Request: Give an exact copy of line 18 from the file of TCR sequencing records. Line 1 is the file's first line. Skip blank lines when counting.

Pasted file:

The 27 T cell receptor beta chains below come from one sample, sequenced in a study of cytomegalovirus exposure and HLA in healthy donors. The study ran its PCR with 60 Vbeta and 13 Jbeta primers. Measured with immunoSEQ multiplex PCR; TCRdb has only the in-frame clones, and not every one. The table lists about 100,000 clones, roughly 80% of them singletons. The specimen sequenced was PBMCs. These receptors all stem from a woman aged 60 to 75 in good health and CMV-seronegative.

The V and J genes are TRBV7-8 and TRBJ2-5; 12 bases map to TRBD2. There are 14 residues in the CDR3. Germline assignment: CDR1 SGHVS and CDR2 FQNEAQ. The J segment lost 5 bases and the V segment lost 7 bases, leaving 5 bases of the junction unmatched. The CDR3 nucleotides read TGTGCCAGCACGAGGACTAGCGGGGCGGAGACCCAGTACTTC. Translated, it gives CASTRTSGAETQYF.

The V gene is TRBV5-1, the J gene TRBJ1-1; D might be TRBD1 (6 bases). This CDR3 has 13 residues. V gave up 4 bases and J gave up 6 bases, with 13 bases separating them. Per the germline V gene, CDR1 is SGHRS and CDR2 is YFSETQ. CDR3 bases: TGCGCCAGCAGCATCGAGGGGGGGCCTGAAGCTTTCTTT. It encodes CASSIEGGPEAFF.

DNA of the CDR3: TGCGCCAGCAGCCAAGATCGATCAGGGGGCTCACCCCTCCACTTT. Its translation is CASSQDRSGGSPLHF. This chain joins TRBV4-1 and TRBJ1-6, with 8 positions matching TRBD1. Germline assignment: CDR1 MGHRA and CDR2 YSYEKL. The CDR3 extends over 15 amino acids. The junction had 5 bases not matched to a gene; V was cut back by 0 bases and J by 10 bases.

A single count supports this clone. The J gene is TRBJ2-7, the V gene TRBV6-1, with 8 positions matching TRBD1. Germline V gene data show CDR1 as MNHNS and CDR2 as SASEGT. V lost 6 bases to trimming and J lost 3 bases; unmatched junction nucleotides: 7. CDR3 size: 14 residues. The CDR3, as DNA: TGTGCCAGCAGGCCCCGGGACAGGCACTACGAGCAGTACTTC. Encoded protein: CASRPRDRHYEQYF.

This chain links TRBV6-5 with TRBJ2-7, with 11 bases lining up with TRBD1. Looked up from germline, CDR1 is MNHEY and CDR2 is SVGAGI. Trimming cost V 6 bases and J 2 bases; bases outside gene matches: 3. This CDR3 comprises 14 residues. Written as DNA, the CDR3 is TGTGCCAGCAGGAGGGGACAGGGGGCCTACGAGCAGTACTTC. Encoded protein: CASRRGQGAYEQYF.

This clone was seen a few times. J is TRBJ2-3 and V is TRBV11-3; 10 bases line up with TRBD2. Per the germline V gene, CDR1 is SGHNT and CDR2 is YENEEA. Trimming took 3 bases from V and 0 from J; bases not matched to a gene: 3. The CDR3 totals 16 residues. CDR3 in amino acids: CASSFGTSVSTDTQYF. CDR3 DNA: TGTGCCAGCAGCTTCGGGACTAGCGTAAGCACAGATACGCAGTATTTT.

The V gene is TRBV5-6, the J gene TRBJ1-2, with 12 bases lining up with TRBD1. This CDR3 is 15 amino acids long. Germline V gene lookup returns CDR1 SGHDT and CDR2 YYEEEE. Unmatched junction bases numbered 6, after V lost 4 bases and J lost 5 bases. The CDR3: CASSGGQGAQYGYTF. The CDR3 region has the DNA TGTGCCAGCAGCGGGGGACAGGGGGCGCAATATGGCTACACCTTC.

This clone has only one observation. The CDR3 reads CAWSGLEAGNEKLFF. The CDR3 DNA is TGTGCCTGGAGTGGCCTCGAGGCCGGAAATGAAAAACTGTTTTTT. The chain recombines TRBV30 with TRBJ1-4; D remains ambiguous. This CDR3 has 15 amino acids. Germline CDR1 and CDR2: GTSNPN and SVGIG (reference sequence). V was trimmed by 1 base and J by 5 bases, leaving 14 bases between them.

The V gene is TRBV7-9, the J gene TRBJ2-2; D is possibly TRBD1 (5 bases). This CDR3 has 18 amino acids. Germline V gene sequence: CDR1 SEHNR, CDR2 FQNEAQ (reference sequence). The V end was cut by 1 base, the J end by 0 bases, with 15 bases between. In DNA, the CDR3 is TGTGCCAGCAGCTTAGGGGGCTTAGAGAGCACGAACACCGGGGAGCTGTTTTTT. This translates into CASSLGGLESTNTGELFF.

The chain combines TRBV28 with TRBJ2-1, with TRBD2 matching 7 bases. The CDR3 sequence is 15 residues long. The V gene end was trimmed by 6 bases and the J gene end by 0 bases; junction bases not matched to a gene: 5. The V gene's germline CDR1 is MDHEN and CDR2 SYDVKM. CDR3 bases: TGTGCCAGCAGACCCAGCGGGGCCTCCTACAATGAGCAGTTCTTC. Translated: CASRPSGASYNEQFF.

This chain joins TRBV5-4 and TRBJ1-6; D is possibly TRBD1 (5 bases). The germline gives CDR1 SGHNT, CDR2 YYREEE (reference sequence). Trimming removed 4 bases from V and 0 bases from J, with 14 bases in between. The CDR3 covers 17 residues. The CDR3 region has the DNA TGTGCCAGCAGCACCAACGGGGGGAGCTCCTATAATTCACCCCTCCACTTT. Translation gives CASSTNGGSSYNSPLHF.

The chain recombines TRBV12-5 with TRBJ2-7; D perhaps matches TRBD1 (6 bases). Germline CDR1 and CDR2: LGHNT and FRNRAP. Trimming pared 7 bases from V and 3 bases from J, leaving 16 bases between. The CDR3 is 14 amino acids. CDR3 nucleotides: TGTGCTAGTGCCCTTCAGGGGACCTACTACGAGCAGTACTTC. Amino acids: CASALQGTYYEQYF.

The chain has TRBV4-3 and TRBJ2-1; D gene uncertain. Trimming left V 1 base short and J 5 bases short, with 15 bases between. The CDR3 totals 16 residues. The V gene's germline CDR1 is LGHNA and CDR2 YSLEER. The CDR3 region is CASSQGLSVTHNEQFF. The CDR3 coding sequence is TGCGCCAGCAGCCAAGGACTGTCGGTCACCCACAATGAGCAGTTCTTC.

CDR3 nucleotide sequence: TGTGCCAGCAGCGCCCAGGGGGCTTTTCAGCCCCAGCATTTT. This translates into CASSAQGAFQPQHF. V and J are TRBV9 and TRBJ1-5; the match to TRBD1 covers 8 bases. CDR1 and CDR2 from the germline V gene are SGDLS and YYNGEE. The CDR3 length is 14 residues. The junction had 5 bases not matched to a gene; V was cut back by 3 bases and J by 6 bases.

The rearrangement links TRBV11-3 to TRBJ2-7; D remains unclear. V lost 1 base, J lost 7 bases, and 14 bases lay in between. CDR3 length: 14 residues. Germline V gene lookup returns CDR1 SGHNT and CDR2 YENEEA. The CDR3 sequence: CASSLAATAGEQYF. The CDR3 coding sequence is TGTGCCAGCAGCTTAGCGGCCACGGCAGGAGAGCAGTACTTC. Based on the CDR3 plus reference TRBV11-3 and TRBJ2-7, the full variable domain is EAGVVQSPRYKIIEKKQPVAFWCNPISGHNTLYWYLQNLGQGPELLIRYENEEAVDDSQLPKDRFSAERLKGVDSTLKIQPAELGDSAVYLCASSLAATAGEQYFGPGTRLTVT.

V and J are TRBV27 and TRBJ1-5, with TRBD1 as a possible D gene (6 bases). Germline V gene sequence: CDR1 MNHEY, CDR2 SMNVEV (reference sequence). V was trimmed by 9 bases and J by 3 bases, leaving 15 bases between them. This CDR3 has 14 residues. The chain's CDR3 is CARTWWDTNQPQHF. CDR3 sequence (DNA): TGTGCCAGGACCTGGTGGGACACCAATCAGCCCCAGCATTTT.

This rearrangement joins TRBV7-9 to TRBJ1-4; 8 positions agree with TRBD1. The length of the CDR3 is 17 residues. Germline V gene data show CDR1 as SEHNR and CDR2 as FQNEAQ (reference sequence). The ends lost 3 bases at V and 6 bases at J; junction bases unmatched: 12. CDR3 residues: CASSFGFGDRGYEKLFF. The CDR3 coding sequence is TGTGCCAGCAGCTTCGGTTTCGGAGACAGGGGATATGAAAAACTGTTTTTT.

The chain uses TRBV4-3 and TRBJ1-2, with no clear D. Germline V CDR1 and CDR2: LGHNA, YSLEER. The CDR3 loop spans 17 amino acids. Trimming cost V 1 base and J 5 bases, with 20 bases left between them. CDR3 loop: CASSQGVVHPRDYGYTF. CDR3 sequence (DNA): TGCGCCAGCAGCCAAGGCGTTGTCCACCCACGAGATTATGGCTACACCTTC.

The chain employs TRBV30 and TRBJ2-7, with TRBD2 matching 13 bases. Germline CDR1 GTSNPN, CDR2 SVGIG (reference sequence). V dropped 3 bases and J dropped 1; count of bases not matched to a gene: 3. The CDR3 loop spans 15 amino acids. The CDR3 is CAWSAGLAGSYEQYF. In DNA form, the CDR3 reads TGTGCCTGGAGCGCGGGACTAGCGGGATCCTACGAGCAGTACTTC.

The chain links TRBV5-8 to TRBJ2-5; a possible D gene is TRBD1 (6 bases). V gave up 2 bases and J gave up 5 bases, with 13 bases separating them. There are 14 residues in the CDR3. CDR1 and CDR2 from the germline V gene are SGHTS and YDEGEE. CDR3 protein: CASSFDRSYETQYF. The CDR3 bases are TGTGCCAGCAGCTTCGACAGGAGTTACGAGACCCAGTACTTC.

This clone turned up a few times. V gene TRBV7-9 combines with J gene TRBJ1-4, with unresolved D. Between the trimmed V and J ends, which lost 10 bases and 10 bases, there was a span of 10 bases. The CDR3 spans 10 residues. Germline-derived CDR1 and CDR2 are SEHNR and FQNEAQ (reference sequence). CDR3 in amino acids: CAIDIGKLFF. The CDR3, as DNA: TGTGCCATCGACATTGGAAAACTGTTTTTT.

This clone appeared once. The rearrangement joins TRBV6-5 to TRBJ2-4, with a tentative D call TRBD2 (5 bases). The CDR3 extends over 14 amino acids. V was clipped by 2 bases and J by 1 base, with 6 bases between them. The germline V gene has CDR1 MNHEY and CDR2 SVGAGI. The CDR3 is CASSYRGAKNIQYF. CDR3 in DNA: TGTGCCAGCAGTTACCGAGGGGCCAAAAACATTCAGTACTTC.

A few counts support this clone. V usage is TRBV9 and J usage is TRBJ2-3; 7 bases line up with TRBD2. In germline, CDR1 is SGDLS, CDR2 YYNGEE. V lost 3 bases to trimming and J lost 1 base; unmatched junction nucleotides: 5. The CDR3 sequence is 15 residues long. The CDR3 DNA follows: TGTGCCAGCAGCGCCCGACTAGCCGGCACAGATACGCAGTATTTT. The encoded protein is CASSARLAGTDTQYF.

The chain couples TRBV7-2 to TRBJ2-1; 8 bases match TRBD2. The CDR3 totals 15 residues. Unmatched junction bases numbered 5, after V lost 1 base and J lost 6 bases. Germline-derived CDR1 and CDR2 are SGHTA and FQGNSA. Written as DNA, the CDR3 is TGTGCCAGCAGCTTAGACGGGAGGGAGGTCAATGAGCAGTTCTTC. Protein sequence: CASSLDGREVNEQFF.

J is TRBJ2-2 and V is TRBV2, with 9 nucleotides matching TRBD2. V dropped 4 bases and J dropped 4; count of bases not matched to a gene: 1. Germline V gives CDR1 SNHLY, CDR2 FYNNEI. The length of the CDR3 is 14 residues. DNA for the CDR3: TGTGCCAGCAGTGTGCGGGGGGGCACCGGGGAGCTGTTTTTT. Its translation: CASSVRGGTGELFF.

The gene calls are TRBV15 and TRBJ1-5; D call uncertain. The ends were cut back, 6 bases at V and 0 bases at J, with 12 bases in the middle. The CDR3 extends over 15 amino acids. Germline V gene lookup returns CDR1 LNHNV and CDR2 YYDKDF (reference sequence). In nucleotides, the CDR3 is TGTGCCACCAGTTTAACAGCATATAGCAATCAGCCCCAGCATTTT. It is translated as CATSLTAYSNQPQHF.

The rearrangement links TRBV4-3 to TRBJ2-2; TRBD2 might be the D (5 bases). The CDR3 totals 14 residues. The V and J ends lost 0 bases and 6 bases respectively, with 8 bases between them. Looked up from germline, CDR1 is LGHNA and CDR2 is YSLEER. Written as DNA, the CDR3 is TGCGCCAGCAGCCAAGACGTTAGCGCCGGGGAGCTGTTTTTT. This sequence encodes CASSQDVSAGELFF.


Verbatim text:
This rearrangement joins TRBV7-9 to TRBJ1-4; 8 positions agree with TRBD1. The length of the CDR3 is 17 residues. Germline V gene data show CDR1 as SEHNR and CDR2 as FQNEAQ (reference sequence). The ends lost 3 bases at V and 6 bases at J; junction bases unmatched: 12. CDR3 residues: CASSFGFGDRGYEKLFF. The CDR3 coding sequence is TGTGCCAGCAGCTTCGGTTTCGGAGACAGGGGATATGAAAAACTGTTTTTT.